March 22, 2007
Name: SPC J.R. Salzman
Posting date: 3/22/07
Returned from: Iraq
Milblog url: Lumberjack in a Desert
I’m doing the best that I can, considering. I spend a lot of time really pissed off or really upset. I know I am getting better at a pretty good rate, but still. In Iraq I was the go-to guy for anything that could go wrong with my CET’s (convoy escort team) Humvees. I was the guy that could build or fix anything. Heck, I even built the door and a bench for the building our company stages in for convoys, simply because I was bored and had a little extra time before I went on R&R in November. There was nothing I couldn’t fix, build, or do.
Now I’m struggling with the mentality that I’m just a one-armed, four-fingered gimp. I have sharp memories of the accident that haunt me every day; the sudden explosion, the taste of blood in my mouth, realizing the bottom half of my arm was missing with nothing left but a couple of fingers and part of my hand hanging off by some skin and tendons, and then realizing how much pain I was in. All I could do was hold the end of my blown-off right arm with my shrapnel-filled left hand and wait for the medic to arrive and put a tourniquet on. The most terrifying part of the memories is constantly remembering my gunner screaming and then looking down and realizing my arm was nothing more than some ragged meat and two bones sticking out.
I realize there are a lot of other people out there who are worse off than me. I am not asking for sympathy here. All I am trying to do is let you know what it is like to experience this. I have constant phantom pain in my arm where it feels like my hand is still there, and someone is sawing on it with a knife. The nerves are still trying to tell my brain that something is wrong. The phantom pain is there every moment of the day and hurts like hell. My left hand is barely functional since the surgery. What really pisses me off the most is that my left hand feels like it isn’t put together right. The doctors removed my ring finger all the way down into my hand, and then pulled my pinky next to my middle finger and tied the tendons together. When I bend my fingers it feels like the bones are at different lengths and just don't line up right. I was really hoping I would at least have one completely functioning hand since I lost an arm. Unfortunately because of my wedding ring stripping the skin down to the bone, and multiple pieces of shrapnel that entered my hand and severed my nerves, and the shrapnel that completely shattered my ring finger’s knuckle, this wasn't to be.
I am happy that I am finally rid of all the tubes, IVs, nerve blocks, and catheters sticking out of my body. Today is the first time in over a month I haven't had an IV or some other tube sticking out of my body. I am finally to the point where I can go to the bathroom by myself without any help. What is really sad to me when I think about it is how lucky I am compared to a lot of the other people here at Walter Reed. I think of the pain and frustration I am experiencing and I realize how it is multiplied for them. My pain is always there and I'm told will be for months to come. I can only imagine what it is like for the others here. There are soldiers here with injuries that I cannot even describe. Some are missing both legs. Some are missing both legs and both arms. When I think of this I can't help but feel a little selfish for my own grief.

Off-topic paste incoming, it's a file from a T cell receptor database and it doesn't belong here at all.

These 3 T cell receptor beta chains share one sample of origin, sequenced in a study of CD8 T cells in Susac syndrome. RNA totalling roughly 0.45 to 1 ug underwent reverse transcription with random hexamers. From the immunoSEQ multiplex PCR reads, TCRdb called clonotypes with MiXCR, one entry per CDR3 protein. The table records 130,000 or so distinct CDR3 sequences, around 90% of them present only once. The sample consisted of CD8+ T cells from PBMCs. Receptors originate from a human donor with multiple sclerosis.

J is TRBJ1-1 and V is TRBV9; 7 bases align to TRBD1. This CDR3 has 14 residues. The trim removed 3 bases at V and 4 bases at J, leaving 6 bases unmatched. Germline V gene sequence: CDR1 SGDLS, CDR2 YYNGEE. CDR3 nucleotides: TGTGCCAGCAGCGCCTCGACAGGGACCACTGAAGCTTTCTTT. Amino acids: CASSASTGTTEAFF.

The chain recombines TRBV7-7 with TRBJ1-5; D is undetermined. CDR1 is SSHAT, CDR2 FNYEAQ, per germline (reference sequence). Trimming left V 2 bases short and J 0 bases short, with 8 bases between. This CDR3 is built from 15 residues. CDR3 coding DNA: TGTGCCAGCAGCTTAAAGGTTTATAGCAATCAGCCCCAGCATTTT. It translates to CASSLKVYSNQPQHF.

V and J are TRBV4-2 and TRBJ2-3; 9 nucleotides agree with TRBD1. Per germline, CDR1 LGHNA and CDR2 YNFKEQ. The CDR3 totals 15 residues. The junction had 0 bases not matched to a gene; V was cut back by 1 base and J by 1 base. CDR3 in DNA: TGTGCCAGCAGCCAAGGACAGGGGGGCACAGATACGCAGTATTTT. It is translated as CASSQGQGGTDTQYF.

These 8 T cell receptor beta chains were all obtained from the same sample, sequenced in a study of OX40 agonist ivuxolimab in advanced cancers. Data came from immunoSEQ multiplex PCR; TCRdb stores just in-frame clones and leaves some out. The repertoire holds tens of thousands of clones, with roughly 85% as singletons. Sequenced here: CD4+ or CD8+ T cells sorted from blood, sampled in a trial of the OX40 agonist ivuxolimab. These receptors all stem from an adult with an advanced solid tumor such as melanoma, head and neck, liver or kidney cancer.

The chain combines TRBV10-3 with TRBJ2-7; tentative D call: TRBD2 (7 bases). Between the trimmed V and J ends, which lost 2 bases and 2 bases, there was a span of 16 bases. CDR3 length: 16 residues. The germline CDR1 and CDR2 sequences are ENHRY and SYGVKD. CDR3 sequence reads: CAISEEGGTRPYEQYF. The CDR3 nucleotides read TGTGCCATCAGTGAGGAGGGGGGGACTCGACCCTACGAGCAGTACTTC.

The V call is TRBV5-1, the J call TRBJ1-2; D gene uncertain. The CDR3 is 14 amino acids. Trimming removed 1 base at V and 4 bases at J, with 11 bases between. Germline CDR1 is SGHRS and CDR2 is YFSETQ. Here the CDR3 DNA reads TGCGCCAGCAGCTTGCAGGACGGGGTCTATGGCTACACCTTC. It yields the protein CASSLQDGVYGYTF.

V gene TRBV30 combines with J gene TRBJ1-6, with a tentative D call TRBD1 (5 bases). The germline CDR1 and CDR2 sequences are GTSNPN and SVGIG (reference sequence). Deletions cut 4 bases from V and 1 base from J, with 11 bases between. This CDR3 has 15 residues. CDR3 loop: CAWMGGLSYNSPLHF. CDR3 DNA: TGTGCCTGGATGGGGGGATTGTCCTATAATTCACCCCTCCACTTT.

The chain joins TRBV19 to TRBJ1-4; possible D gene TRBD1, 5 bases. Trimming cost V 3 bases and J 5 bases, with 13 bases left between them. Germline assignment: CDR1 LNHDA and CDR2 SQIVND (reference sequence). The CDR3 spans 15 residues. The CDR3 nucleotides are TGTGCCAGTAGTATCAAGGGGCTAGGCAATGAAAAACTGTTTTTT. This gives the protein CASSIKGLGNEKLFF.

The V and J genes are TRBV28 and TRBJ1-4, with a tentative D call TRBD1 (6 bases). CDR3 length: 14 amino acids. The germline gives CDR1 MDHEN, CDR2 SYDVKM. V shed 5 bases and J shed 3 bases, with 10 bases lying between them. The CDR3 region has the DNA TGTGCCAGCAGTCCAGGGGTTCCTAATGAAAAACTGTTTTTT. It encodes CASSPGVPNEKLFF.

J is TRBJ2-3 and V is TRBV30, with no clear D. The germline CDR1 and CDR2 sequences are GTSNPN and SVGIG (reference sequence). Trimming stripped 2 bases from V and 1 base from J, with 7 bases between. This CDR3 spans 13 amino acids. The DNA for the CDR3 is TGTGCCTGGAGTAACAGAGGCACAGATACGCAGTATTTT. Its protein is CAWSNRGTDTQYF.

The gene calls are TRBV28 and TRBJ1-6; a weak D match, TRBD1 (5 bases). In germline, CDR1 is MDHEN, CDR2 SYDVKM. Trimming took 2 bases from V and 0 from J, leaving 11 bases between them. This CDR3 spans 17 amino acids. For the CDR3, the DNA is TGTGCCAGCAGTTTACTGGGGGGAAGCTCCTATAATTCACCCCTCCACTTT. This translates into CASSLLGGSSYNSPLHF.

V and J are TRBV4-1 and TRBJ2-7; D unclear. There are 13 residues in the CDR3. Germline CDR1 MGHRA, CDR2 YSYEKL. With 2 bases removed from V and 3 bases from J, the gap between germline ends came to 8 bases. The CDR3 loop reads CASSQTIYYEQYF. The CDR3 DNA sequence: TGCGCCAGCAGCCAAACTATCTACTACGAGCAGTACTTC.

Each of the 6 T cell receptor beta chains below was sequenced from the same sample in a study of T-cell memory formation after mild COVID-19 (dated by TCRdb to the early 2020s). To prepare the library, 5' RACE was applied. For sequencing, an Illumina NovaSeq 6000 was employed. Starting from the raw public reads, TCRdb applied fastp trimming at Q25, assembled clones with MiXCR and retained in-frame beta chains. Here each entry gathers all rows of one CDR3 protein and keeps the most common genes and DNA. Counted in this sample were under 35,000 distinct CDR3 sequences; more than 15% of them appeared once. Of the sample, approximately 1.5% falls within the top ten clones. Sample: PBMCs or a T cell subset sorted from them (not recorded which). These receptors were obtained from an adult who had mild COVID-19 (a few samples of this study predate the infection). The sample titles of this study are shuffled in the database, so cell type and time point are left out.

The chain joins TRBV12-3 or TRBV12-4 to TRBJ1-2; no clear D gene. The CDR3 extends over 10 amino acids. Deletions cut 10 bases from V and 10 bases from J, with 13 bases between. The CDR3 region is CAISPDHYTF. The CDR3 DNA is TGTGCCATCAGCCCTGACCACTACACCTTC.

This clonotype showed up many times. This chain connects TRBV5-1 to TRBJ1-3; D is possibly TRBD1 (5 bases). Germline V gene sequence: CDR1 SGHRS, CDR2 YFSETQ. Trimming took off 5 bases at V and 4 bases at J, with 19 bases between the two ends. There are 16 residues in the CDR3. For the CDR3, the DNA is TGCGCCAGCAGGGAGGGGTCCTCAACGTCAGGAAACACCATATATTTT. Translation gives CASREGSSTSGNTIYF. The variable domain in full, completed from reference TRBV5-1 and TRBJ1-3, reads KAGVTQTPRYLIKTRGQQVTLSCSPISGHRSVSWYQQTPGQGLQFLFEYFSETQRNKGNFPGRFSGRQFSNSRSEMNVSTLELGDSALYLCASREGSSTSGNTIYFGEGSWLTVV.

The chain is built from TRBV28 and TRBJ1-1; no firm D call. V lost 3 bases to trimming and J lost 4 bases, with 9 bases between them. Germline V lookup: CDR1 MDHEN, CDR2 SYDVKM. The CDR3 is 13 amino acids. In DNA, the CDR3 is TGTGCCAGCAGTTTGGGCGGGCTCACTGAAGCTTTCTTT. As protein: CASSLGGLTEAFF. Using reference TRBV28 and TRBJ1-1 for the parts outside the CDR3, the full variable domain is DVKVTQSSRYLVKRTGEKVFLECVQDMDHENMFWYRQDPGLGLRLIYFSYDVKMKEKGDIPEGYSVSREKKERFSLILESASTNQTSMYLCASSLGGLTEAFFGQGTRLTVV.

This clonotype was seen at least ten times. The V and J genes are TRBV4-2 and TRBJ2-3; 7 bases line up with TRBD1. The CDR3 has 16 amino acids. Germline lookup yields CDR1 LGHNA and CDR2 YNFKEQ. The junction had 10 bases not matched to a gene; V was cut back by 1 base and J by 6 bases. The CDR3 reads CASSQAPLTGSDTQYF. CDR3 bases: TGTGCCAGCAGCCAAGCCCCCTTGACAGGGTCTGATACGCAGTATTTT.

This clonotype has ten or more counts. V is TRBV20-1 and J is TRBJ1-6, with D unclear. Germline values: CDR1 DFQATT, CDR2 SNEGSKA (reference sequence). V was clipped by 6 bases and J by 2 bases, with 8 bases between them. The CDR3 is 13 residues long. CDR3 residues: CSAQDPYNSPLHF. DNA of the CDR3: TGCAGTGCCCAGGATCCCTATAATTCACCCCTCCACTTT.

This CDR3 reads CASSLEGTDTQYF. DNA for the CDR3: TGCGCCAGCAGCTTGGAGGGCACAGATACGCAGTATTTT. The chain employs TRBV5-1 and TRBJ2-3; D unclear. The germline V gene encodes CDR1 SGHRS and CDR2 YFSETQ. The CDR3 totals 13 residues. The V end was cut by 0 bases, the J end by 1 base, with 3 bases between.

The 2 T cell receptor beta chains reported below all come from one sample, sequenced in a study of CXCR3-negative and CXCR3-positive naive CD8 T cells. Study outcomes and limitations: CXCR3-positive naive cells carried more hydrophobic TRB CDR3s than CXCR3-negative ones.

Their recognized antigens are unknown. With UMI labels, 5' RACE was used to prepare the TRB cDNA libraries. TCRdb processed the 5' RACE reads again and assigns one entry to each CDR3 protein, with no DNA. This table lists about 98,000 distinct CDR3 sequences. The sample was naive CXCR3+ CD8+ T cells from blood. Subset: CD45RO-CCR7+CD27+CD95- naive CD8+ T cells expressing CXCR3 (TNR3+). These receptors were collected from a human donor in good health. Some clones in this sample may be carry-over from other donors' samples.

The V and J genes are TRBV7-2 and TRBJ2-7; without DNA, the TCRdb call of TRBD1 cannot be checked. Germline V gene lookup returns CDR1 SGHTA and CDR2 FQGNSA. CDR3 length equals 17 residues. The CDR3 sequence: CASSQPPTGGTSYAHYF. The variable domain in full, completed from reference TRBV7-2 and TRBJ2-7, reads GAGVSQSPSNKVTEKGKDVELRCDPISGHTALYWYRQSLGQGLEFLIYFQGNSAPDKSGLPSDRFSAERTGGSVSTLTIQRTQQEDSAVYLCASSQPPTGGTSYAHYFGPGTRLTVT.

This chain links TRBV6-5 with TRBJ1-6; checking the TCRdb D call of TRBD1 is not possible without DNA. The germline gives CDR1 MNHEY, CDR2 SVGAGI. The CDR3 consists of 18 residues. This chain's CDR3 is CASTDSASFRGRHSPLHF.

I spend a lot of time crying and I don't know why. Sometimes I look at my hand or I look at my arm and I just start crying. I think of when my hand used to be there, or when my arm used to be there, and what it was like. The arm that was there for the last 27 years is suddenly gone. All the little blemishes, all the little battle wounds, all the little scars from being a carpenter, everything is gone. The ring finger that held my wedding ring that was put on by my loving wife is gone. The last time I saw my wedding ring it was being snipped off with a pair of bolt cutters at the hospital in the Green Zone in Baghdad. It was also in the Green Zone that I got to look at my arm and see that it had been sheared off by shrapnel. It was a gruesome sight, but I couldn't help but look. It's an image that will forever be burned in my mind. Sometimes the loss feels overwhelming for me and I just start crying. Other times I’m very positive and look forward to getting out of here and getting on with my life. Other times I just don't know what to think.
Please remember this when you think about freedom. This isn't a dream, this isn’t some fictional story about patriotism, this isn't some story I'm writing to be a hero. This is my life here at Walter Reed. I am the true cost of freedom. Welcome to my life.